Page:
The mean fasting triglyceride levels decreased by 27.5% during the 12-month study period in the pioglitazone group but not in the placebo group (table 1). We found an increase that was of borderline significance in the mean high-density lipoprotein (HDL) cholesterol level after 12 months of pioglitazone therapy (P = .06), although the mean HDL cholesterol level decreased with placebo treatment (P = .05). Therefore, after we adjusted for the decrease in the mean HDL cholesterol level in the placebo group, the increase in the mean HDL cholesterol level with pioglitazone treatment became statistically significant and was 27% at month 3 (P = .03) and 40.5% at month 12 (P = .01). The increase in the mean LDL cholesterol level with pioglitazone treatment was of borderline significance at month 12 (P = .07), but there was no significant change noted in the mean LDL cholesterol level in the placebo group. We found no changes in the mean total cholesterol, apolipoprotein A, apolipoprotein B, or fasting free fatty acid levels in either the active pioglitazone or placebo groups. Nuclear magnetic resonance lipid analysis showed that the mean LDL particle size (±SEM) tended to increase after pioglitazone treatment (19.9 ± 0.4 nm at baseline vs. 20.5 ± 0.4 nm at month 3; P = .06 for month 3 vs. baseline; and 20.6 ± 0.3 nm at month 12; P = .06 for month 12 vs. baseline). Weight, body mass index, total fat mass, and trunk fat mass tended to increase, and the mean waist circumference and abdominal skin-fold thickness increased significantly during 12 months in the pioglitazone group.
Fenofibrate treatment versus placebo treatment. There were no significant changes in glucose metabolism and insulin resistance at months 3 or 12 in the fenofibrate group (mean values ± SEM: fasting glucose level, 128.5 ± 22.5 mg/dL at baseline, 102.7 ± 7.5 mg/dL at month 3, and 111.5 ± 6.4 mg/dL at month 12; fasting insulin level, 15.5 ± 4.6 μIU/mL at baseline, 11.0 ± 3.5 μIU/mL at month 3, and 12.1 ± 3.3 μIU/mL at month 12; and HOMA-IR values, 5.4 ± 2.2 at baseline, 3.1 ± 1.2 at month 3, and 3.5 ± 1.2, at month 12; all P values, >.10) or in the corresponding placebo group.
Fasting triglyceride levels did not change significantly in the fenofibrate group (mean ± SEM, 321.7 ± 72.0 mg/dL at baseline, 275.5 ± 100.6 mg/dL at month 3, and 255.5 ± 104.3 mg/dL at month 12; all P values, >.10) or the corresponding placebo group. In addition, no improvement in mean total, LDL, and HDL cholesterol levels, apolipoprotein A and B levels, or fasting free fatty acid levels were observed. Neither fenofibrate nor placebo treatment changed blood pressure significantly.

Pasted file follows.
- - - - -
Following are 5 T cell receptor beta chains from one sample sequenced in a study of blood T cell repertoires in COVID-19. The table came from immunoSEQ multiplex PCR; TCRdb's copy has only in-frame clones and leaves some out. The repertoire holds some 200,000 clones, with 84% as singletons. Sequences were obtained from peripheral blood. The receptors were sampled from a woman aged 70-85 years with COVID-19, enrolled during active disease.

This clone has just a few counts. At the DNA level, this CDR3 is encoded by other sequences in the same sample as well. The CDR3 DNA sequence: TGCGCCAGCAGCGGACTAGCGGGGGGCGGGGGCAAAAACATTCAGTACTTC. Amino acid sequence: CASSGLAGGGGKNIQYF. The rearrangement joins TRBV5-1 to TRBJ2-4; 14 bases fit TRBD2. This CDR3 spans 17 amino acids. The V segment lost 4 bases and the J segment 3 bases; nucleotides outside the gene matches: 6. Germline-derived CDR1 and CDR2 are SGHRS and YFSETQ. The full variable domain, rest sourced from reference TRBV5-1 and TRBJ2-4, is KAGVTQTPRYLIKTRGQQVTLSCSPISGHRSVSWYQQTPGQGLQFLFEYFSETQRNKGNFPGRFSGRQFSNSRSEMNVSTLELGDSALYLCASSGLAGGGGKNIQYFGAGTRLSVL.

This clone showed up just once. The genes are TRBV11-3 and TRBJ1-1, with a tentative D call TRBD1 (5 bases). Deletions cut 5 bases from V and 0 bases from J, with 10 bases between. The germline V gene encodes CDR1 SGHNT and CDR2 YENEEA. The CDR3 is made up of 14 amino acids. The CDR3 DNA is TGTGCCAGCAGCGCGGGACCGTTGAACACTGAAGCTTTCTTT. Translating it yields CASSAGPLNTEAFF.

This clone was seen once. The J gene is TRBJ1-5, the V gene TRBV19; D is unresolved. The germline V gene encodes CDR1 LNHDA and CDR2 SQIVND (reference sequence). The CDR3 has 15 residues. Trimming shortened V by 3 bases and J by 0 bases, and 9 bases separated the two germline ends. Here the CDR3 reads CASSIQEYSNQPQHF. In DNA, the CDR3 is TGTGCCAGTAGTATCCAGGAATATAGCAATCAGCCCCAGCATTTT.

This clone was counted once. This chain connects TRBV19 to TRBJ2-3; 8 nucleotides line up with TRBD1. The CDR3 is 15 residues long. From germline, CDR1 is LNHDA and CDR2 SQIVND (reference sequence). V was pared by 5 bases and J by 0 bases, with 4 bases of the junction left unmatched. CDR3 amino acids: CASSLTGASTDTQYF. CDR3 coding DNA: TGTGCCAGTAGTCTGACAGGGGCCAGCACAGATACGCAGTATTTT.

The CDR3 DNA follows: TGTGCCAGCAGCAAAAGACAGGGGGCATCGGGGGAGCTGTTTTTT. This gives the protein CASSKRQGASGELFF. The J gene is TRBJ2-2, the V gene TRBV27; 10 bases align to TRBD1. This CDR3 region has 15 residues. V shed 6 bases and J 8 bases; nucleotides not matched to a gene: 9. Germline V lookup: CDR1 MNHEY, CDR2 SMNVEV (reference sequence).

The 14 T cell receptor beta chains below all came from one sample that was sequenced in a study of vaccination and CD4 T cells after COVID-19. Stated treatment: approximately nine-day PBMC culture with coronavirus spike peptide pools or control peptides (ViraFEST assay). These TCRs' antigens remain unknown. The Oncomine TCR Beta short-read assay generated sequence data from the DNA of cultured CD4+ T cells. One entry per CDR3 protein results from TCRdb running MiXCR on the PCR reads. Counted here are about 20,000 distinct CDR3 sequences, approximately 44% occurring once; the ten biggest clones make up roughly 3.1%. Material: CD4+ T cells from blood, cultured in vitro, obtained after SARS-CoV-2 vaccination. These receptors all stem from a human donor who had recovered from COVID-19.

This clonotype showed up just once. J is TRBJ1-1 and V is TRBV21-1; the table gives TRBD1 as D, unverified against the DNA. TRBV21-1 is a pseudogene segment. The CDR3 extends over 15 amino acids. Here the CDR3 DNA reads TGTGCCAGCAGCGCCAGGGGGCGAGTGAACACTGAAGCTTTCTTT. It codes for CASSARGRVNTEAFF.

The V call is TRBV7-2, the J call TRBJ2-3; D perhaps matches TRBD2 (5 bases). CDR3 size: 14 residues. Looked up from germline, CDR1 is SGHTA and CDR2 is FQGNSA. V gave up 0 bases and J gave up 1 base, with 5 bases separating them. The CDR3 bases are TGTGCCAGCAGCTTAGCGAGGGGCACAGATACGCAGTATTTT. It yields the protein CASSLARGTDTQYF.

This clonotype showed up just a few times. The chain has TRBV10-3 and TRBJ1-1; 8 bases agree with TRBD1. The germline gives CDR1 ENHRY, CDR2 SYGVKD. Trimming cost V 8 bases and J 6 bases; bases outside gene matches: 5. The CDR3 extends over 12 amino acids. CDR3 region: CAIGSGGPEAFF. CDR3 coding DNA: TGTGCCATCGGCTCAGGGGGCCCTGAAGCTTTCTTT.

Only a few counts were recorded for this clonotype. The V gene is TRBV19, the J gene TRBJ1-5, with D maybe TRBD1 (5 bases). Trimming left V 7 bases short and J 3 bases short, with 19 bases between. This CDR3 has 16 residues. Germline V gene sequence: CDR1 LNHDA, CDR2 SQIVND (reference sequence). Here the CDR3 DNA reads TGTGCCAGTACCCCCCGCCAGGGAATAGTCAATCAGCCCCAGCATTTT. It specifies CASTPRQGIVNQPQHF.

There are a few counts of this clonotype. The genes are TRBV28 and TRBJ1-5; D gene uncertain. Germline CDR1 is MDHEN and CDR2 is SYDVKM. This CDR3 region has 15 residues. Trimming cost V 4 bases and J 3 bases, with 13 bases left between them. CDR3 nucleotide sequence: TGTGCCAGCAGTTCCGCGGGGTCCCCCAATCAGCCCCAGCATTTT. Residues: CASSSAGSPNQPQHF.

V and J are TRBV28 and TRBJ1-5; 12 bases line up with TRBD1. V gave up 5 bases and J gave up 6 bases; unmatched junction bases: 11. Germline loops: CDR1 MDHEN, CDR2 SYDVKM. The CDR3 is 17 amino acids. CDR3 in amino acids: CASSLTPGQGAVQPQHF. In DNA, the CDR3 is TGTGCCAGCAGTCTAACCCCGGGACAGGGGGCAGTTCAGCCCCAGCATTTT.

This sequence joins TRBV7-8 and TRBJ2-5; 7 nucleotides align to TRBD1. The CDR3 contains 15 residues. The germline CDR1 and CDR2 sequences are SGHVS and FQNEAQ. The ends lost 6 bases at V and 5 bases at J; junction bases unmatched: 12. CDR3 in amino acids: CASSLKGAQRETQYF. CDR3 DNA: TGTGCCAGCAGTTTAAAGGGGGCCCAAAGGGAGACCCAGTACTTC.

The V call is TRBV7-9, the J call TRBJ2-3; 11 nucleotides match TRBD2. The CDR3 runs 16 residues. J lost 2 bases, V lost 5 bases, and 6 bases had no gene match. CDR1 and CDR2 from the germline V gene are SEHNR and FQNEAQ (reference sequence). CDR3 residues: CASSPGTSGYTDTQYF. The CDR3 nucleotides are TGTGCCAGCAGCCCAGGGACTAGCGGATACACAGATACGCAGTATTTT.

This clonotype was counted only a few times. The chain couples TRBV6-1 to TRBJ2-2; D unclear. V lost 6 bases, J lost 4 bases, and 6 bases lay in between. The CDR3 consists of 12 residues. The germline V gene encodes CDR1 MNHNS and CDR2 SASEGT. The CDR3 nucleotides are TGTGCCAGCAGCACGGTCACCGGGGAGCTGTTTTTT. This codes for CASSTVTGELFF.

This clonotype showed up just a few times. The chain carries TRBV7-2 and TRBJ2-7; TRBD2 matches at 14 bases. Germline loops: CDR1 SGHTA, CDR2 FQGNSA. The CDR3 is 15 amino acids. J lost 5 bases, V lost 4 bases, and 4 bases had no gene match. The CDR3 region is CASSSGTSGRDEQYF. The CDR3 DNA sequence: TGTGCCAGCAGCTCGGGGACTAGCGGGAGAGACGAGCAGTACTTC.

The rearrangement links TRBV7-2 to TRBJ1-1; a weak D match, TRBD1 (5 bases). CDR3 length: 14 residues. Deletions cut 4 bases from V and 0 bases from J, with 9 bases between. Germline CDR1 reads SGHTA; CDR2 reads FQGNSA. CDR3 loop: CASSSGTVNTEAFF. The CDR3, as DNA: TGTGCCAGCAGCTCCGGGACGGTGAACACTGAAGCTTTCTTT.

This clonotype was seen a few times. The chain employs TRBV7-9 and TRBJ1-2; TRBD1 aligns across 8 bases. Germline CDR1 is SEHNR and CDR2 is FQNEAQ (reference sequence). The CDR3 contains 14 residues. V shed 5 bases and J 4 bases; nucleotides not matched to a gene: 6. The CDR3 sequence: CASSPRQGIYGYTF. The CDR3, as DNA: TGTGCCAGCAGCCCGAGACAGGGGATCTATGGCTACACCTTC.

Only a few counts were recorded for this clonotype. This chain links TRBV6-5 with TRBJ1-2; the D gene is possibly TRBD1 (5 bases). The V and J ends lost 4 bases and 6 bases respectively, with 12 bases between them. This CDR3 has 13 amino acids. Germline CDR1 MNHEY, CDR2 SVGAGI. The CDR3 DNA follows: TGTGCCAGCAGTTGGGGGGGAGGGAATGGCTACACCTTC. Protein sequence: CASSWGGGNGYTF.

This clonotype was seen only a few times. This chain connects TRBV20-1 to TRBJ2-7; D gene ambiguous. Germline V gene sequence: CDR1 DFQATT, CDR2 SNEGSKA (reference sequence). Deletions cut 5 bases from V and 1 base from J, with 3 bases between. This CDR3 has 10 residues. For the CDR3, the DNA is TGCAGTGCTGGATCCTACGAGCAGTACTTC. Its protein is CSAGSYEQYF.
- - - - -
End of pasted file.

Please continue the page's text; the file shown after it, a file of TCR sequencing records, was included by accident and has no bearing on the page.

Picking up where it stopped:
The mean rates of treatment compliance (±SD) were 91.6% ± 10.3% of prescribed pills among patients in the pioglitazone/corresponding placebo group and 89.2% ± 10.7% of prescribed pills among patients in the fenofibrate/corresponding placebo group. We found no significant difference in compliance rates between the groups receiving active medications and the groups receiving a corresponding placebo or between subjects who completed therapy and subjects who did not. One subject who received the corresponding placebo for both of the study medications stopped participation in the study before the first outcome-assessment visit (month 3); 1 patient in each of the 4 treatment groups stopped participation in the study after the visit at month 3. Importantly, the data from month 3 (when only 1 subject who was receiving placebo stopped participation) are almost identical to the data from month 12 , indicating that the dropout rate had no significant effect on the study outcomes, as is formally shown in the intention-to-treat and on-treatment analyses.
Discussion. On the basis of our randomized, placebo-controlled study, we report, for the first time, that treatment with pioglitazone during a 1-year period increases serum adiponectin levels and is as efficacious as treatment with rosiglitazone in improving insulin resistance in patients with HAART-induced metabolic syndrome. It also appears to have more-favorable effects on the blood pressure and lipid profile of such patients than does rosiglitazone. The effect of pioglitazone on insulin resistance may be mediated, at least in part, by the increase in adiponectin levels.